When your cupcakes are cooled completely, cut small cones out of the tops (like you would to carve a pumpkin), almost all the way to the bottom. Carefully take them out and set them aside. Spoon or pipe a small amount of white fondant into the centre of the cupcakes, and place a dollop of the orange on top, like above. Gently press the lids of the cakes back on — you can trim the “cone” part, if you like, so the lid just floats on top of the fondant. Place the cupcakes in the fridge to help the fondant solidify a little.
I went with chocolate buttercream to be the outer chocolatey shell of the Cadbury Egg the cupcakes were. It’s a basic recipe, below:
- 1 cup unsalted butter, softened
- 1/2 cup unsweetened cocoa powder
- 1/4 teaspoon vanilla extract
- 2 cups icing sugar
- 1 tbsp milk
In a large bowl with an electric mixer, or a stand mixer, beat the butter on medium speed until creamy and fluffy.
Slowly add the rest of the ingredients, and beat until smooth.
Pipe onto your cupcakes — if you don’t want to pipe, heat up a little of the buttercream in the microwave until it spreads really easily, and spread it gently over the tops of your cakes. That will seal the lids onto the cakes, so when you use cooler, more stiff icing, you won’t rip the poor little things to shreds.
What’s that — home-made Cadbury Eggs? They’re ridiculously easy, you say? Well, I’ll be. Recipe from About.com
- 1 stick butter, softened
- 1 tsp vanilla extract
- 1/2 tsp salt
- 2/3 cup condensed milk
- 5-6 cups powdered sugar
- yellow and red food coloring
- In a large bowl or stand mixer, beat the butter, condensed milk, salt, and vanilla on medium until smooth.
- About 1/2 cup at a time, add in the icing sugar (on slow speed, unless you want to wear your fondant…)
- Between each addition of sugar, beat the fondant until creamy and smooth.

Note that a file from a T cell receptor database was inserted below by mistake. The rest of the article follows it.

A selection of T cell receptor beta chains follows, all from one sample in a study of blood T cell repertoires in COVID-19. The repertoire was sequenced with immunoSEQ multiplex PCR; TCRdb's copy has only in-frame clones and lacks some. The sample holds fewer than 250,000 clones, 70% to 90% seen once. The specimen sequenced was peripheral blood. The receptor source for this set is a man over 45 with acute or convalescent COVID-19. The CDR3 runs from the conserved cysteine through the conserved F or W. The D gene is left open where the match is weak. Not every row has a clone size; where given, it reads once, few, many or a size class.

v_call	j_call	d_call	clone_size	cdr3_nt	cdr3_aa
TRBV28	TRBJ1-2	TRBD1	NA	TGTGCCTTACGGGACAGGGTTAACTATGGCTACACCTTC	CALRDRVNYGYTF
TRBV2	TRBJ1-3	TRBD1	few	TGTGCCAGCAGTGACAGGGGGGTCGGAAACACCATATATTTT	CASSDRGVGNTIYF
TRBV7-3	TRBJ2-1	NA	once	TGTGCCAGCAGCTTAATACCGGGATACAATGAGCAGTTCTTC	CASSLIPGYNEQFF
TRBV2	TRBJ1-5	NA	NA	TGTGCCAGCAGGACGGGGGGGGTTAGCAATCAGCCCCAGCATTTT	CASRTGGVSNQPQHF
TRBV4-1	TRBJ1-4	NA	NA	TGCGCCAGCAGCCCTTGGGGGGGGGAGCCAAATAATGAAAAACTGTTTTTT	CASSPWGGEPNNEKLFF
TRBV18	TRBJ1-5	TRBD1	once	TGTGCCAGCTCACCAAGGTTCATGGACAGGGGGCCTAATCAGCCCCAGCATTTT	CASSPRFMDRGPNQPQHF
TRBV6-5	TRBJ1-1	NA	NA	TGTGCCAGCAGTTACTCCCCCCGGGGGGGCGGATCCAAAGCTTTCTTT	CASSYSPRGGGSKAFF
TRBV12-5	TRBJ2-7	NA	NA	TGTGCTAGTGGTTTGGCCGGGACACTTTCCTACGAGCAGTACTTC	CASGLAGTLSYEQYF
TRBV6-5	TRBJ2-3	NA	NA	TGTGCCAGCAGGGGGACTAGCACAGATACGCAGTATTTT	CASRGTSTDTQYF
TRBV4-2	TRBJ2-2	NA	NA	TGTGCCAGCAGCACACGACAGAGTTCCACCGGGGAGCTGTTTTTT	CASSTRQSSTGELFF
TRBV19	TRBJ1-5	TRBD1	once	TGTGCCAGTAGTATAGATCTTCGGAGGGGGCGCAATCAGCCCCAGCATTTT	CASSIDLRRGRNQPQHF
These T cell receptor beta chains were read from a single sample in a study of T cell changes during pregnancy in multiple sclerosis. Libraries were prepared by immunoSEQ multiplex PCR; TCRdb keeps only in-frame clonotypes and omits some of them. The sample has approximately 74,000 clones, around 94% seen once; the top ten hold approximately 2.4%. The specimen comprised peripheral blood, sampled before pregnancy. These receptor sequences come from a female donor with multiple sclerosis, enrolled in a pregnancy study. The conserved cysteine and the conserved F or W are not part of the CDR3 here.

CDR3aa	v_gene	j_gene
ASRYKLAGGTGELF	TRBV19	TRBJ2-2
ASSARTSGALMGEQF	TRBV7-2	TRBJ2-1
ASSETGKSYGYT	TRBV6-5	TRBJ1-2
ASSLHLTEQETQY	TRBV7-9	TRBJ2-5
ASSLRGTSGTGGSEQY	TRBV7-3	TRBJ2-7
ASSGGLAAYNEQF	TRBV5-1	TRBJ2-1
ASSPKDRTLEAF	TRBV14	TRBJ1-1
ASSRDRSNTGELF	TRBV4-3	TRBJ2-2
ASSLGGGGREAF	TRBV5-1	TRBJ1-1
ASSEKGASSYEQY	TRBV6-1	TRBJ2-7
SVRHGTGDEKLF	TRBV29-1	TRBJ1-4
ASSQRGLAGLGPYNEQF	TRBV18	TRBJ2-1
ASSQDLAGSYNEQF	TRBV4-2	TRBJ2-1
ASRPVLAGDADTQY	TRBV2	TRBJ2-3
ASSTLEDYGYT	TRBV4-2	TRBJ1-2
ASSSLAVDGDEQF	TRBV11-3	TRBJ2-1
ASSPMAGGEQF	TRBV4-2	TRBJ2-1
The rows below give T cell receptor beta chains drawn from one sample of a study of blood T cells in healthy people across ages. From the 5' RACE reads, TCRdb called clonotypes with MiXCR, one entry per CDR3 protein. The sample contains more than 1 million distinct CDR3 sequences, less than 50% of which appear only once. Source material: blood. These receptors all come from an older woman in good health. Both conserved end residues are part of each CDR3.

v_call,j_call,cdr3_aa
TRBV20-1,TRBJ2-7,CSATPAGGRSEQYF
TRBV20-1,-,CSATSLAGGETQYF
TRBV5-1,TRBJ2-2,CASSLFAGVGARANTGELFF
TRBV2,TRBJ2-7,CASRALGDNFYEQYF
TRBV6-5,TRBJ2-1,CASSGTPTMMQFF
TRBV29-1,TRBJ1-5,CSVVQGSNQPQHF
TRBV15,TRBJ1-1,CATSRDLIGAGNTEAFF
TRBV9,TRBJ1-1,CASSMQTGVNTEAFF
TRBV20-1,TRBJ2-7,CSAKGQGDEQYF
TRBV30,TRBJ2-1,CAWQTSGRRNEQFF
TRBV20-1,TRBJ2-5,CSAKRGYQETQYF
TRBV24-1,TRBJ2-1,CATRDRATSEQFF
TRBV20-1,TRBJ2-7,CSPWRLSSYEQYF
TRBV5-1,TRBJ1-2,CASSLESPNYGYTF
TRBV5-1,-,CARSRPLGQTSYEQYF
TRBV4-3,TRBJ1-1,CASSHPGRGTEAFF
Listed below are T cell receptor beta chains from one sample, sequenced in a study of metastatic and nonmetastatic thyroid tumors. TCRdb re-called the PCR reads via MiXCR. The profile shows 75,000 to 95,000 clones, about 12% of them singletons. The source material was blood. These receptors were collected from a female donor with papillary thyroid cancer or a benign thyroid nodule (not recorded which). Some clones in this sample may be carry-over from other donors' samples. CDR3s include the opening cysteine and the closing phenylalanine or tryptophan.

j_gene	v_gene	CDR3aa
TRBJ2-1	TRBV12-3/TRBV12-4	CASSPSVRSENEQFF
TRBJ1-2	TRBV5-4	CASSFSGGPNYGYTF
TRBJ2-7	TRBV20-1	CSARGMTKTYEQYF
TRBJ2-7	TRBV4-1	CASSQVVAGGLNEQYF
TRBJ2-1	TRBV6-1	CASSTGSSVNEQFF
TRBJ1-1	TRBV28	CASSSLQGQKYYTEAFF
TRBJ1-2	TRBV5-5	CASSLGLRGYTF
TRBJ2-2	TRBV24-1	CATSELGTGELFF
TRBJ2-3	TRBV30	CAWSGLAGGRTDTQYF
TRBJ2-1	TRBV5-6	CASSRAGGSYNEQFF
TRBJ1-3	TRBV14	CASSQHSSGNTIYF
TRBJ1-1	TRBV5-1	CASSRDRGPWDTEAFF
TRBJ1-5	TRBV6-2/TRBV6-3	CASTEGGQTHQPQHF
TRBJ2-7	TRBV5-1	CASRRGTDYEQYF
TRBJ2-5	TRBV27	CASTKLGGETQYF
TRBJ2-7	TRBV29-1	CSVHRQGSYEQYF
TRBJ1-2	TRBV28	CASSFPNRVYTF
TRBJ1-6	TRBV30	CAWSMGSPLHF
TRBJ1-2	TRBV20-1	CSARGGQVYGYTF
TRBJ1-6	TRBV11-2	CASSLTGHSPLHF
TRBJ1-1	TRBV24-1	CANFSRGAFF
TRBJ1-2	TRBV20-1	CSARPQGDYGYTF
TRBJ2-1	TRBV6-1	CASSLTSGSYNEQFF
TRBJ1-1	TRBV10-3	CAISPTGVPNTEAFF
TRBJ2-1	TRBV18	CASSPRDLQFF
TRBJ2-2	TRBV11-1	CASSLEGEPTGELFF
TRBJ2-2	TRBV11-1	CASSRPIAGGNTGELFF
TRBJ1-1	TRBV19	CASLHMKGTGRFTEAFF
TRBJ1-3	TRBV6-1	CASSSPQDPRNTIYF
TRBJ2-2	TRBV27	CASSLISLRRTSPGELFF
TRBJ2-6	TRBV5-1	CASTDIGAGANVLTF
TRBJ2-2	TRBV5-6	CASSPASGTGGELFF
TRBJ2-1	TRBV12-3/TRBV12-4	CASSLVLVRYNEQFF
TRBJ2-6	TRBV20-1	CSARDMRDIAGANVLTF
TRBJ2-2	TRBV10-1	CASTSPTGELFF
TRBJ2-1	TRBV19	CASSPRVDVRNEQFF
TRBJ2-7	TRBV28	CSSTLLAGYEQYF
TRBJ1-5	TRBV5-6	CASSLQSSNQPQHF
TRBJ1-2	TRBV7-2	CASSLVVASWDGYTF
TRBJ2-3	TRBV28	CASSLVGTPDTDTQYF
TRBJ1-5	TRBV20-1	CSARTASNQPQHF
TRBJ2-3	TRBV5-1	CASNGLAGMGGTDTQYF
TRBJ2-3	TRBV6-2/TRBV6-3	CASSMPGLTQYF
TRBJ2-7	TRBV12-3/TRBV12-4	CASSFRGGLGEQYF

- The final product should feel a lot like stiff dough — stiff enough to handle and mold, but not crumbly.
- Dye 1/4 of the fondant orangey-yellow, and roll into gumball-sized balls.
- Place the ball of white fondant dough between two sheets of waxed paper, and roll out with a rolling pin.
- Cut out circles with a cookie cutter or glass — if you don’t want to use a rolling pin, roll walnut-sized balls of dough in your hand and flatten them out.
- Place the orange “yolks” in the centre of the whites and gently pinch the white fondant to cover — a lot like daifuku.
- Gently roll the balls into vague egg-like shapes, and place on a sheet of waxed paper on a baking sheet, and put into the freezer for at least 30 minutes.
While the eggs are freezing, you need to prepare your chocolate coating:
- 1 cup chocolate chips (I used milk chocolate)
- 2 teaspoons vegetable shortening
Set up a double-boiler and melt the chocolate and shortening together until smooth and creamy. Take your eggs out of the freezer and quickly toss them in the chocolate to coat, and put back on the baking sheet, and back into the freezer. The heat of the chocolate will start to melt that fondant really, really quickly, and then you’re left with a huge mess.
Freeze for an hour, and then slice in half and display beautifully on your cupcakes.
The final product is a moist, chocolately cake with gooey marshmallowy insides, rich-as-heck buttercream, and fancy-dancy home-made creme eggs (which are really addictive). It’s a lot of work, and it takes patience, but in the end you have something really special.